Exploring and expanding biocatalysis for non-canonical functional groupsIn our research, we seek to develop biocatalytic methodology for incorporating functional groups which are rare in nature (eg. halogen, alkyne, alkenes etc.) but highly used in pharmaceuticals and chemical biology. These efforts are carried out by the biochemical characterization of novel enzymes, as well as engineering of known enzymes to improve their selectivity towards non-native substrates. We aim to develop strategies for environmentally-friendly elaboration of chiral building blocks, natural product analogs, modified macromolecules, and other valuable specialty or commodity chemicals.
Sustainable chemical synthesis from carbon dioxideDiverse classes of organisms are able to biosynthesize all necessary cellular metabolites from carbon dioxide and sustainable energy sources by employing a number of different carbon fixation pathways. Replicating these systems for targeted chemical synthesis has been a long-standing goal in the field of synthetic chemistry, owing to the abundance and low cost of carbon dioxide as a starting material. Additionally, the recent implication of carbon dioxide as a leading cause of anthropogenic climate change demonstrates the power of these sustainable synthesis platforms to transform an unwanted and harmful waste product into useful small molecule targets. Towards this goal, our lab is interested in harnessing the power of energy efficient non-photosynthetic carbon fixation pathways for the synthesis of value-added chemicals from carbon dioxide.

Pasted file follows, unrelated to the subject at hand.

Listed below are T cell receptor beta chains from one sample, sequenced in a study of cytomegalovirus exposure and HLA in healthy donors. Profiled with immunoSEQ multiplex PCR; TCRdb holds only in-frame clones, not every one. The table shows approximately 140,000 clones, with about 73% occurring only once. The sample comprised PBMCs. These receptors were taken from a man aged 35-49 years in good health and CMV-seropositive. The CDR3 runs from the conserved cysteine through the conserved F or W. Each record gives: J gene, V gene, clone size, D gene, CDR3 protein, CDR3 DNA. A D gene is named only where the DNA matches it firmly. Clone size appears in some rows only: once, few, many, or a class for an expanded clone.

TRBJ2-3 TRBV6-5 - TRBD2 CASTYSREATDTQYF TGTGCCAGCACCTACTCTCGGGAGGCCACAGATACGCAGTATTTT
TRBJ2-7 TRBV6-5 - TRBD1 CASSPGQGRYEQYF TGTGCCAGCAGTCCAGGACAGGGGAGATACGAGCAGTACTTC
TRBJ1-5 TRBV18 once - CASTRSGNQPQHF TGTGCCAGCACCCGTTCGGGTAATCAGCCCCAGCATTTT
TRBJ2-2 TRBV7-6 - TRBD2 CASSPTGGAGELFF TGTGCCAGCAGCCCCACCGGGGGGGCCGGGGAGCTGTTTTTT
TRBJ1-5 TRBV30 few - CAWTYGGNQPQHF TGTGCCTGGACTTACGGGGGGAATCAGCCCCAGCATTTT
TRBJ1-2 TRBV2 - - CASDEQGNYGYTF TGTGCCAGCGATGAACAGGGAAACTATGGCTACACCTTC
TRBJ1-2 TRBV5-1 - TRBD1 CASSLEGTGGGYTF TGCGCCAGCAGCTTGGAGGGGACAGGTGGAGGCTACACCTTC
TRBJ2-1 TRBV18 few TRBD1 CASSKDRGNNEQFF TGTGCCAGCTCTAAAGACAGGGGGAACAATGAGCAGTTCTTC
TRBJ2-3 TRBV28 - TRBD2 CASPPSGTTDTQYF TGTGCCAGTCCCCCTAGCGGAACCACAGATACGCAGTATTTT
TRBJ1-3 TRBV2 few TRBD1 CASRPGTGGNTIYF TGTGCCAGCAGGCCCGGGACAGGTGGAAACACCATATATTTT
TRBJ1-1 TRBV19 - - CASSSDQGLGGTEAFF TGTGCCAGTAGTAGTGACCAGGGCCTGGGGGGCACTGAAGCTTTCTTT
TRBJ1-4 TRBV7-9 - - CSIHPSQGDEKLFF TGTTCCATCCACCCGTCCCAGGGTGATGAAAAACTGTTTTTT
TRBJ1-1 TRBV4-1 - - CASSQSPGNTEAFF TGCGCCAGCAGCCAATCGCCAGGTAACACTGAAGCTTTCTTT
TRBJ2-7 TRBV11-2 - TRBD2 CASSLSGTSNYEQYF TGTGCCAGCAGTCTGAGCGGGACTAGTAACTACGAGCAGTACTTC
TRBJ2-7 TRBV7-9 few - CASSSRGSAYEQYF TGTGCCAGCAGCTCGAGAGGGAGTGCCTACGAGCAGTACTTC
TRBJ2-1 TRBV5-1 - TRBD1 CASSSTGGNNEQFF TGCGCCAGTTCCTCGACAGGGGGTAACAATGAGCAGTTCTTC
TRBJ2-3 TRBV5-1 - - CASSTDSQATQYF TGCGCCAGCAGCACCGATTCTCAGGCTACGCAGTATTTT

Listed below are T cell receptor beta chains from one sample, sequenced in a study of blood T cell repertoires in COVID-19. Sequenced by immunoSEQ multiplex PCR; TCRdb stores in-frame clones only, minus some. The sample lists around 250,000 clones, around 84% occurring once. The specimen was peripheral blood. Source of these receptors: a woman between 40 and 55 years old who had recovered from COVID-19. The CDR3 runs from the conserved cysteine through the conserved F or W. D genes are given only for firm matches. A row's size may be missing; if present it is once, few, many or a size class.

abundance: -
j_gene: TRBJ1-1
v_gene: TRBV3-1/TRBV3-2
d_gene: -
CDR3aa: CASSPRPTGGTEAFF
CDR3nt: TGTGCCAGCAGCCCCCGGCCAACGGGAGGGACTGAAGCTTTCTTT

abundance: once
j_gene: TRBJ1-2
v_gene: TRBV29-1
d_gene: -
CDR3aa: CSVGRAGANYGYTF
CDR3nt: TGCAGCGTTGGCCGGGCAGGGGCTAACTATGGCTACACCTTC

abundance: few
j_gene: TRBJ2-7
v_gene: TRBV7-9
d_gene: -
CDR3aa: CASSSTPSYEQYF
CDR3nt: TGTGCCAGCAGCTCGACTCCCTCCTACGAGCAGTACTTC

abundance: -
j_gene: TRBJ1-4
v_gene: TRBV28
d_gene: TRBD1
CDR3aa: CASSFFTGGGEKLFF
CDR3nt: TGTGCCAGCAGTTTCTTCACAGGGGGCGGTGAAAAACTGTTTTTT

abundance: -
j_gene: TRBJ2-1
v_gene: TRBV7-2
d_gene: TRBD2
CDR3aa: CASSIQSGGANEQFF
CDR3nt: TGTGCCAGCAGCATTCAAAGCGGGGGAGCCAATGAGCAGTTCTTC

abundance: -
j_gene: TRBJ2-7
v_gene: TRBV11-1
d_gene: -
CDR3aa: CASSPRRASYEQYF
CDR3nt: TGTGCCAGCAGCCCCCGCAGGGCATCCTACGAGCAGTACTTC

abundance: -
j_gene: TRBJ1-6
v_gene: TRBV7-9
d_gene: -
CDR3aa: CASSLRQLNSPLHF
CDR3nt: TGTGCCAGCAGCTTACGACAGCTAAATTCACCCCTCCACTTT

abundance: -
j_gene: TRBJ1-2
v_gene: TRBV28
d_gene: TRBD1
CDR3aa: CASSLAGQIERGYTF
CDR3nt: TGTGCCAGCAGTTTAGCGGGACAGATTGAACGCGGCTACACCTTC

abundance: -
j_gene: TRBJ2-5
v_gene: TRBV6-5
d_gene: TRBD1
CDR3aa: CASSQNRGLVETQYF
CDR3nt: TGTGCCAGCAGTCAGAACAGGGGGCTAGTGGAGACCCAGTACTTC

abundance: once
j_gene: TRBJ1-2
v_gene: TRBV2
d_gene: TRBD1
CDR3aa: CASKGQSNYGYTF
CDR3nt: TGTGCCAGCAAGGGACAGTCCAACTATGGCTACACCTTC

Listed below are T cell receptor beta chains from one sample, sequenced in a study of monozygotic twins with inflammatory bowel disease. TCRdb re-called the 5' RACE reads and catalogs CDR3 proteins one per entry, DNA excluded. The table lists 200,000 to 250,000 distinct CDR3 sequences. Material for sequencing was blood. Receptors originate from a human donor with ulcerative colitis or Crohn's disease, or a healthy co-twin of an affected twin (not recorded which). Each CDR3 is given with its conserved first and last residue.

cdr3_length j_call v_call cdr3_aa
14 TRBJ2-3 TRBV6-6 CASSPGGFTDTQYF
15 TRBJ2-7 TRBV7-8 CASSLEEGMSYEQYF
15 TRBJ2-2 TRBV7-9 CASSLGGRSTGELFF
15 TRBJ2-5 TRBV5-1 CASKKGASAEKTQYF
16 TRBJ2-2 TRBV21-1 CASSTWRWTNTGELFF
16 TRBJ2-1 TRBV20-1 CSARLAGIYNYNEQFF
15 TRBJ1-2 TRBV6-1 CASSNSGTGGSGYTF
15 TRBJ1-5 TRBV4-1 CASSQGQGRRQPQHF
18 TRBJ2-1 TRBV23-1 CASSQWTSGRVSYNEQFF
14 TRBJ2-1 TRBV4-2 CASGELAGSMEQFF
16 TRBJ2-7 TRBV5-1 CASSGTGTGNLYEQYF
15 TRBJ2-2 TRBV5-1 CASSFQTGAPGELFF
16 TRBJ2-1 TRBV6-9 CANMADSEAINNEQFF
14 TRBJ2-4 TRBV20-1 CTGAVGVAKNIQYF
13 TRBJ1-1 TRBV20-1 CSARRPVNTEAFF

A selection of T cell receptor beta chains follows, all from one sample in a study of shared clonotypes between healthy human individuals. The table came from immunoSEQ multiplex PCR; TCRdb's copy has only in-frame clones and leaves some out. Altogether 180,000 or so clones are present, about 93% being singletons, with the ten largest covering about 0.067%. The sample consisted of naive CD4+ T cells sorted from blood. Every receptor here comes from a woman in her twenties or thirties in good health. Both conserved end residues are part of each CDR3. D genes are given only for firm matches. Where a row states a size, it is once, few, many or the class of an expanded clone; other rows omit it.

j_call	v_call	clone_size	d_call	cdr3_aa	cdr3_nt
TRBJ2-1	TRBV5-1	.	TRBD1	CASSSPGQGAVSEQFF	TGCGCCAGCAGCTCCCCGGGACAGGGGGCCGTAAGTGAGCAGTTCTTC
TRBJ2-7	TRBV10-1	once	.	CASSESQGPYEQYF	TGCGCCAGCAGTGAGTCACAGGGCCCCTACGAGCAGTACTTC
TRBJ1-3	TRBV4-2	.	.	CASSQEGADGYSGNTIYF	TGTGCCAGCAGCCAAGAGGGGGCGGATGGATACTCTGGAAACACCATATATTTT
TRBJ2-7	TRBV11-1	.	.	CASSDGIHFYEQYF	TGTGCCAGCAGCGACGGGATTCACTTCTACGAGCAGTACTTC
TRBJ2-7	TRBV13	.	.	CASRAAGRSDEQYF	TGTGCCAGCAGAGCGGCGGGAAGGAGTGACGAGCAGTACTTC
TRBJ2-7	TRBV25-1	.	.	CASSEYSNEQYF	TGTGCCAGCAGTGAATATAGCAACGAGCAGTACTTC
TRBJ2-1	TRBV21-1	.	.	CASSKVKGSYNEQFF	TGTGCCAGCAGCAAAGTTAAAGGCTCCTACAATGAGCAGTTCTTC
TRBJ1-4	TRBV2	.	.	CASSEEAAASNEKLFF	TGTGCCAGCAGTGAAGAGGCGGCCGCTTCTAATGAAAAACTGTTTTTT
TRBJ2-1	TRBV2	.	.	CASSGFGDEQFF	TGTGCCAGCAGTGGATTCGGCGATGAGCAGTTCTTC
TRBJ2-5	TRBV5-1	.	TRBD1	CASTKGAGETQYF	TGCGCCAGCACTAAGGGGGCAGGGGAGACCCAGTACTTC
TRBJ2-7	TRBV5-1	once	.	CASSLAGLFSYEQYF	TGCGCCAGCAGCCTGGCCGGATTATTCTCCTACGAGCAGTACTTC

Engineering pathways for production of biofuels and biopolymersThe growing global energy and plastic demand, coupled with concerns over climate change, have led to an escalating need to mine sustainable energy resources. One major source is the renewable carbon found in plant biomass, which can be converted to liquid fuels and sustainable polymers via microbial fermentation. We build new biosynthetic pathways in bacterial hosts that can convert plant biomass into fuel molecules (butanol, fatty acids etc.) and novel polymers (precursors for synthetic rubbers and nylons). Using synthetic biology methods, we can draw enzymes from a variety of different environmental organisms and combine them in a single genetically-engineered host. This mix-and-match approach allows us to create and tailor new biological tools for multi-step, multi-enzyme sustainable chemical synthesis.